What exactly are you going to do in this study?
Wouter de Jonge, professor of Experimental Gastroenterology, Amsterdam UMC:
This study is a significant step forward in personalized medicine, where we aim to offer more targeted and effective treatments based on the unique characteristics of each patient.
Presently, there are many different options to treat Crohn’s Disease patients with medication, but these help only part of the patients. It sometimes takes months or even years before doctors and patients know if a certain treatment with medications is effective or not. It would be great to know upfront which medication will help and which will not. Or whether a patient needs surgery or can be helped with medication.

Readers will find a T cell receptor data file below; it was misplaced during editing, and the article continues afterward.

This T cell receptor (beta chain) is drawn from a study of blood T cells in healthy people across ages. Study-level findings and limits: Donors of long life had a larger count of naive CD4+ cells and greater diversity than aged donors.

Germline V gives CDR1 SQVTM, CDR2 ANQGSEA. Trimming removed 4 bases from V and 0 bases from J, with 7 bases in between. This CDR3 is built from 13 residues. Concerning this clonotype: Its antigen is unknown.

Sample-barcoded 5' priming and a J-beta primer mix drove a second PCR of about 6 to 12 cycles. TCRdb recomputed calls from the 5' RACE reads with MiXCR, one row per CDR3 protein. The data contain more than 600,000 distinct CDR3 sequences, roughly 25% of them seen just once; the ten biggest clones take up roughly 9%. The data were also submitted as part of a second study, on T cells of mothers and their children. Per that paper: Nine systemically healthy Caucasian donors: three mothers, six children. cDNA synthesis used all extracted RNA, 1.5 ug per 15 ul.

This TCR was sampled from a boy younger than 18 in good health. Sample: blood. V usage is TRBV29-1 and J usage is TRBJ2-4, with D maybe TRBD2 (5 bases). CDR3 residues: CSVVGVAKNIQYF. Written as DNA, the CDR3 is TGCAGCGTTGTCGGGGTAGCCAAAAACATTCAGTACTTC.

We developed a blood test based on epigenetics in blood cell DNA (see question 4). We tested it on 360 patients with Crohn’s Disease, with very promising results promising results. Now we are going to find out in a patient trial if such a blood test enables us to know which medication should be used for which patient with Crohn’s Disease. This will be done in the OmiCrohn trial. The patients that will participate in this trial will be divided into two groups. One group will receive a treatment based on the epigenetic profile, from the blood test. The other group will receive regular treatment, based on standard care. As soon as treatment starts, we will closely monitor the effectiveness of the chosen therapies. Patients will receive regular medical assessments, including colonoscopies, ultrasounds, and multiple blood tests. By comparing the two patient groups the researchers will be able to determine if choosing a treatment based on the epigenetic biomarker is a good option. In essence, we are trying to understand if these biomarkers can serve as reliable guides in choosing treatments for Crohn’s Disease patients.